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Posts Tagged ‘nineteenth-century’

Piping treasure on display in ‘The Piper’s Whim’ Exhibition

A collection of piobaireachd, or pipe tunes : as verbally taught by the M’Crummen pipers in the Isle of Skye to their apprentices / now published, as taken from John M’Crummen … [by Neil MacLeod, Gesto]. Edinburgh : Printed by Alex. Lawrie & Co., 1828. New College Library Gaelic Collections 137

Currently on display at St Cecilia’s Hall, Cowgate, Edinburgh is an instruction book on the bagpipe  (in Gaelic Pibroch, or, Ceol mor, or, literally, Big music) from New College Library’s Gaelic Collection. Entitled “A collection of piobaireachd, or pipe tunes”  it  includes ” Canntaireachd notation” which was a way of teaching pibroch using verbal sounds. At first sight this looks like a collection of texts, but is actually music in the traditional ‘verbal notation’ that pipers used. It was published by Captain Niel MacLeod of Gesto, in Skye.

The volume is on display as part of THE PIPER’S WHIM: Exhibition of Historic Bagpipes from Scotland, England and Ireland,  a special exhibition showing the full variety of bagpipes played in Britain from the past 250 years. These include Lowland and Border pipes, the more familiar Highland bagpipe, Northumberland smallpipes and Irish union or uillean pipes. The exhibition explores the traditions of piping, pipemaking and bagpipe ownership.

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Science and religion : a natural history #ILW2013

Natural History CollectionInnovative Learning week kicks off at New College Library with a chance to see some of the scientific books in New College Library’s Special Collections and find out where they came from and why they were collected at New College Library. Please drop in to look at the book display in the Funk Reading Room, Monday 18 February 11-12am and ask questions.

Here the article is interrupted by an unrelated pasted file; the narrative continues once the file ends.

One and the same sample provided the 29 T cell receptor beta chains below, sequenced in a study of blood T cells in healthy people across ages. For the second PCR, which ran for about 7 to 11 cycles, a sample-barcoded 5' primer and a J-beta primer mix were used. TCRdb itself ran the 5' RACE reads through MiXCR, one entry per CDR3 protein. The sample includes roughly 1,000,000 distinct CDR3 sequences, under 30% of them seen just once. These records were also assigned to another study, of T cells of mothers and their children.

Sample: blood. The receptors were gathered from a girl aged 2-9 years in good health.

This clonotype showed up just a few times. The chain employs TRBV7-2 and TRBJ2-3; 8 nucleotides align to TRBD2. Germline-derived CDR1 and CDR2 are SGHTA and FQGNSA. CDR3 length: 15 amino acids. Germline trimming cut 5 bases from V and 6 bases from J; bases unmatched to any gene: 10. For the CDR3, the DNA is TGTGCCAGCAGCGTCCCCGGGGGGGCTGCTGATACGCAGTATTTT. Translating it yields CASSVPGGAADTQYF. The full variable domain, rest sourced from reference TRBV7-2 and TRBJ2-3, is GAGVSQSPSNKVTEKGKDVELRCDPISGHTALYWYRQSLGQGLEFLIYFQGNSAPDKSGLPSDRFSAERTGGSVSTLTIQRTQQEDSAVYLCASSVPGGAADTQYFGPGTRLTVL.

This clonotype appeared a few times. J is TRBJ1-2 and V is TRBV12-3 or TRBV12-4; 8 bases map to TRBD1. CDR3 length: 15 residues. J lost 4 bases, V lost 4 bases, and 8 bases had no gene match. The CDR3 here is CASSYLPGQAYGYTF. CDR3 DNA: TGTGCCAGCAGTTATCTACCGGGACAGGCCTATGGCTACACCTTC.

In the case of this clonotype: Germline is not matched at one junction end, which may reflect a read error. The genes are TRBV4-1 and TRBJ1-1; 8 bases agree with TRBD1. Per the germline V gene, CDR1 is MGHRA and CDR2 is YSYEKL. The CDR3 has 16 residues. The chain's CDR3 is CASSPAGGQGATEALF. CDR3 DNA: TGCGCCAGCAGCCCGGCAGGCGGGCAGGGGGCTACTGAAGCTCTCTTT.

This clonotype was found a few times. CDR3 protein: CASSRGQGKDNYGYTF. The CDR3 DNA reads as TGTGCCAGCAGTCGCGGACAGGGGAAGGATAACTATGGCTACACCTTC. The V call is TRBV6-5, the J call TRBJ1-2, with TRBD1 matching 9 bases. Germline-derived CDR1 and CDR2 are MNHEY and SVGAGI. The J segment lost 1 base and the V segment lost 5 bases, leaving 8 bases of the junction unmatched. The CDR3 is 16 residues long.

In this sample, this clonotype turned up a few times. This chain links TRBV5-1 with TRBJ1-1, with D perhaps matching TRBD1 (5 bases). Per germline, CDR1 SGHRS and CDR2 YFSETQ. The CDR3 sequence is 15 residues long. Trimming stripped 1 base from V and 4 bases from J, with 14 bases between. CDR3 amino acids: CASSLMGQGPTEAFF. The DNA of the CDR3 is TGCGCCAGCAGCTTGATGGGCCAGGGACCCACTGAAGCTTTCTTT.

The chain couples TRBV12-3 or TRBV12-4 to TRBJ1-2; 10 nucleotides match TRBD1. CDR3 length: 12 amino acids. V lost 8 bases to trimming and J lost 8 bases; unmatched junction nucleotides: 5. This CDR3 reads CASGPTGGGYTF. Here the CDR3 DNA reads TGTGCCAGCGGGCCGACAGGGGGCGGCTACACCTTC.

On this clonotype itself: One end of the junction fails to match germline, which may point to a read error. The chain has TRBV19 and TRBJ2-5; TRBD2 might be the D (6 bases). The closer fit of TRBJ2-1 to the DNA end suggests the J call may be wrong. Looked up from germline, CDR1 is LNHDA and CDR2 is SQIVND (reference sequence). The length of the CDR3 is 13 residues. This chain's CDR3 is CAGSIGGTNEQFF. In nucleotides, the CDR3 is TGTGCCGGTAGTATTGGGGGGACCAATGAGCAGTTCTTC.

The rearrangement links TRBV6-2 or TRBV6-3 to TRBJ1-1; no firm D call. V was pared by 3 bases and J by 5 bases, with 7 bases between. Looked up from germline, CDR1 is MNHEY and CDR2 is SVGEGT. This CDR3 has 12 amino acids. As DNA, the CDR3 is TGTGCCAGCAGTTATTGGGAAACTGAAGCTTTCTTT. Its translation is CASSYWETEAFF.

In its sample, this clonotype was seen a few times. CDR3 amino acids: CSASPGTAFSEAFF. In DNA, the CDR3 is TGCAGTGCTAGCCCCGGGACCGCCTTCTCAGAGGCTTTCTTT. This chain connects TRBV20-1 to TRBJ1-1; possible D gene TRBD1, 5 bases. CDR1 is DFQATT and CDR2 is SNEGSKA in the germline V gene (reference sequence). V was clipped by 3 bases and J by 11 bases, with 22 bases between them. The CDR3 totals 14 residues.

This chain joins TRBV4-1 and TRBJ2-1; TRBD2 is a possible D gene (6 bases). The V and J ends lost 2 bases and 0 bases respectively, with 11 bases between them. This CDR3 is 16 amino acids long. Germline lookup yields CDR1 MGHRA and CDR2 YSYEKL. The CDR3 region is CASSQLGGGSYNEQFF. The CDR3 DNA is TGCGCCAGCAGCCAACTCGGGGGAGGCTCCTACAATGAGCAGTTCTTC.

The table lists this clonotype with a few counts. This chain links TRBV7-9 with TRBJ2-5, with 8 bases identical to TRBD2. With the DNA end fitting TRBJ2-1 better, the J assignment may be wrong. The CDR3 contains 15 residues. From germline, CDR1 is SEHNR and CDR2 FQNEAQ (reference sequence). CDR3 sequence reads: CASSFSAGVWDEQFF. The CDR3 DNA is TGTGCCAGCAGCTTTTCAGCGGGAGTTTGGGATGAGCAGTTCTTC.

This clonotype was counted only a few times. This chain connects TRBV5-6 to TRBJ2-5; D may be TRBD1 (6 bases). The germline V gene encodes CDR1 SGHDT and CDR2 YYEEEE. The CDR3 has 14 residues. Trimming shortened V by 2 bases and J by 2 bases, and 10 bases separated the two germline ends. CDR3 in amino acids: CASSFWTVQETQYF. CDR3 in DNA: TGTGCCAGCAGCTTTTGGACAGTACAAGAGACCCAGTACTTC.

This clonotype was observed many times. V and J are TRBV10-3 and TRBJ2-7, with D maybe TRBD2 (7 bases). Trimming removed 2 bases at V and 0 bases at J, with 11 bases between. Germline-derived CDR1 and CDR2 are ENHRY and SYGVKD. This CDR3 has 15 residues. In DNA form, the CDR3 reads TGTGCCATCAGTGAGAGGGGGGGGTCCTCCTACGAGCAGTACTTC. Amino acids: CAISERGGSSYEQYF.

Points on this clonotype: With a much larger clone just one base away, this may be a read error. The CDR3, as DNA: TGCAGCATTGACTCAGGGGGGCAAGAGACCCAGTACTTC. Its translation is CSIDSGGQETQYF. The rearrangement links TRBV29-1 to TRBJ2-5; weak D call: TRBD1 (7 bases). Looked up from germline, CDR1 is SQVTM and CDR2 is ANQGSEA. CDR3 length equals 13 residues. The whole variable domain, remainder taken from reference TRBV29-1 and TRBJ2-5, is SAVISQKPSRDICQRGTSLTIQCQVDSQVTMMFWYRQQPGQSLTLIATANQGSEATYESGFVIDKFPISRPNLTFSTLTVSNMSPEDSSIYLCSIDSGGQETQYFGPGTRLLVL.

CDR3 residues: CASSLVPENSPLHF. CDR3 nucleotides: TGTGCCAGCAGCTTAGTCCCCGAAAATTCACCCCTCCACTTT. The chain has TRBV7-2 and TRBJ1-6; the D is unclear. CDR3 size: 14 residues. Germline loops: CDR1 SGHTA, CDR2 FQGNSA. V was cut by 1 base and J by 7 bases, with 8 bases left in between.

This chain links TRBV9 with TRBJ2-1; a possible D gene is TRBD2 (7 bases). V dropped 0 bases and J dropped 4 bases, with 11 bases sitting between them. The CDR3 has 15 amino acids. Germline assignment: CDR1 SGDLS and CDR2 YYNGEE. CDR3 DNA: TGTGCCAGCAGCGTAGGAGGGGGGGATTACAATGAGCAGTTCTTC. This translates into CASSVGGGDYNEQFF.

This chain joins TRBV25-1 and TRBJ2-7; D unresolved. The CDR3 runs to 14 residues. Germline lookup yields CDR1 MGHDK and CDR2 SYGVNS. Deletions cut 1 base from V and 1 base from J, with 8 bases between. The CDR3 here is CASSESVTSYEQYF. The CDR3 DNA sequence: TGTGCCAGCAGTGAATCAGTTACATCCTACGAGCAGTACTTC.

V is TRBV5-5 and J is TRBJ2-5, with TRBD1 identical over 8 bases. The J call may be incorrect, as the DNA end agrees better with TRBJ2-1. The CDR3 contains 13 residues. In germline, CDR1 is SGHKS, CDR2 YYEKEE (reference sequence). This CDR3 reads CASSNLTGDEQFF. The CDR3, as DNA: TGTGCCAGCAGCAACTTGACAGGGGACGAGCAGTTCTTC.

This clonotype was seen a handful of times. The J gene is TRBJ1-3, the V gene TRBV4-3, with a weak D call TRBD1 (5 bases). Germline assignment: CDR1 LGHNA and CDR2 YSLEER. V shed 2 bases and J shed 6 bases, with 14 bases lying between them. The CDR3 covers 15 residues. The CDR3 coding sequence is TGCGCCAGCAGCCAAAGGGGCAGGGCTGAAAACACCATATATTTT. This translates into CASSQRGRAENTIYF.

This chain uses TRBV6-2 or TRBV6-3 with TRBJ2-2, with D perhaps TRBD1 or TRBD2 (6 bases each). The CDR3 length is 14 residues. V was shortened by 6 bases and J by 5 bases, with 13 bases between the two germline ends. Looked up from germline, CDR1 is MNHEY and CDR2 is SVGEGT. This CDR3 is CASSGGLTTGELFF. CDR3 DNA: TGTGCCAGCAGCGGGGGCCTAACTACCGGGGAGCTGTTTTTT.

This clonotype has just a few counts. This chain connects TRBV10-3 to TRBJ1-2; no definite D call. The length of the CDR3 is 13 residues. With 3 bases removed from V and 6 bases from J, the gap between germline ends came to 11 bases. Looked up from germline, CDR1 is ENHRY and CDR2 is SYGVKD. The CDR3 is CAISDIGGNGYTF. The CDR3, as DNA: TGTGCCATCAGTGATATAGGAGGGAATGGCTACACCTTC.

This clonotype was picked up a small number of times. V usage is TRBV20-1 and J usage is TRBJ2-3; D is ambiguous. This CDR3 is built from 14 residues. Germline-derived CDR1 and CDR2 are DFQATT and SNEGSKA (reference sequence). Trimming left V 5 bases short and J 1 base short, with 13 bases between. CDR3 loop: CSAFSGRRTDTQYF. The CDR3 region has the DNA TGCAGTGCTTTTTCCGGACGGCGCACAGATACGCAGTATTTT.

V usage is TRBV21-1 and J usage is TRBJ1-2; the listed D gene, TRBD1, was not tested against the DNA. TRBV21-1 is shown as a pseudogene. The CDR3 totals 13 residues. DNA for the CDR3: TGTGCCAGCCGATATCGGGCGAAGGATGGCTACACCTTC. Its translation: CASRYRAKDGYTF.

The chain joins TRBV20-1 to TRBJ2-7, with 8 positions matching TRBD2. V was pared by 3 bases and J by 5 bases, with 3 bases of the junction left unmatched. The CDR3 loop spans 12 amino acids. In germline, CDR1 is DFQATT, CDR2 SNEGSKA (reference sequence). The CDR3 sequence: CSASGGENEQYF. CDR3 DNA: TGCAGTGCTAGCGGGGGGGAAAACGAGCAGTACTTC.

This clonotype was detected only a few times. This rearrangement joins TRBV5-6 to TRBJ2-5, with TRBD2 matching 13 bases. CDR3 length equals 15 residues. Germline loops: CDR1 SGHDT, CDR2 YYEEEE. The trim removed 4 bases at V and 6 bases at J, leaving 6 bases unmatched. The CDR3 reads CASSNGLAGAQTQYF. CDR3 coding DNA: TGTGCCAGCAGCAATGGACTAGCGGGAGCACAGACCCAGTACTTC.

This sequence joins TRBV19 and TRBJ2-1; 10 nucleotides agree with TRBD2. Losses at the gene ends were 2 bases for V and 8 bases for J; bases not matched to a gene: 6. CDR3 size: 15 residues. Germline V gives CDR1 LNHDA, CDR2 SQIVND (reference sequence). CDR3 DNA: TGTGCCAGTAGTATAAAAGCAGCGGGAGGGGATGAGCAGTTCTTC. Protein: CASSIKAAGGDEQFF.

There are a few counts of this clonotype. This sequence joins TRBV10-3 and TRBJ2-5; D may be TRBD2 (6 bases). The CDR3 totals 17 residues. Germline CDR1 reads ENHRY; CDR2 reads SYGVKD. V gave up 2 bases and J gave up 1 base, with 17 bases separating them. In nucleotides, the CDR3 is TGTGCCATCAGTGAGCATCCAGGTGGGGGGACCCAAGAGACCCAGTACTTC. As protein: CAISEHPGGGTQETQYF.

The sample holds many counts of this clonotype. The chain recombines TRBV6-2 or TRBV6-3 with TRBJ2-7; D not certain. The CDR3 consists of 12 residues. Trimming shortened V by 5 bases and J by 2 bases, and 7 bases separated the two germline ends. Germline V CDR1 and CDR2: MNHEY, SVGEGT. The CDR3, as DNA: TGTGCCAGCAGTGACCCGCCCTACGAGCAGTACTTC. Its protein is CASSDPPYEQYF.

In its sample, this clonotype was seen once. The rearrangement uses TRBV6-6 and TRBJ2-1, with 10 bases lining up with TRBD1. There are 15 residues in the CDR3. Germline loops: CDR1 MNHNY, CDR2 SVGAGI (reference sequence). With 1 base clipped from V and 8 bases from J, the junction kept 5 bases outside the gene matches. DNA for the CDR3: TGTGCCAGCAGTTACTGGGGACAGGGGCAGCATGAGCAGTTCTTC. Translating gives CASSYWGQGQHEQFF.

Several of the items in this display are drawn from New College Library’s Natural History Collection, a Special Collection numbering about 175 books. This dates from the early days of New College, where ‘Natural Science’ was taught until 1934. The collection covers the mid-nineteenth century controversies over evolution and natural selection, with geology particularly well represented. There is a focus on Scottish natural history and on texts by Scots writers.

Can’t come to the display? See the presentation slides on slideshare.

Walking with Angels? Exploring Death in Modern Scotland

Song School St Mary, 1897, f.13r by Phoebe Anna Traquair, (b.1852, d.1936) . Edinburgh University Library

Song School St Mary, 1897, f.13r
by Phoebe Anna Traquair, (b.1852, d.1936) . Edinburgh University Library

There are still places available at the forthcoming conference on Death in Modern Scotland , 1855: beliefs, attitudes and practices at the School of Divinity, New College Edinburgh, on 1-3 February 2013. Among the speakers is Dr Elizabeth Cumming (Honorary Fellow, University of Edinburgh; Honorary Senior Research Fellow, University of Glasgow) on  ‘Phoebe Anna Traquair, angels and changing concepts of the supernatural in fin-de-siècle Scotland’. This image of one of Phoebe Anna Traquair’s works is taken from a volume in Edinburgh University Library’s Special Collections, with further images available online.

The wood-walls of Scotland : a Christmas Carol

The wood-walls of Scotland : a Christmas carol, from the Fife Sentinel, with additions. Edinburgh : W. P. Kennedy … etc., 1844. New College Library F.a.12/13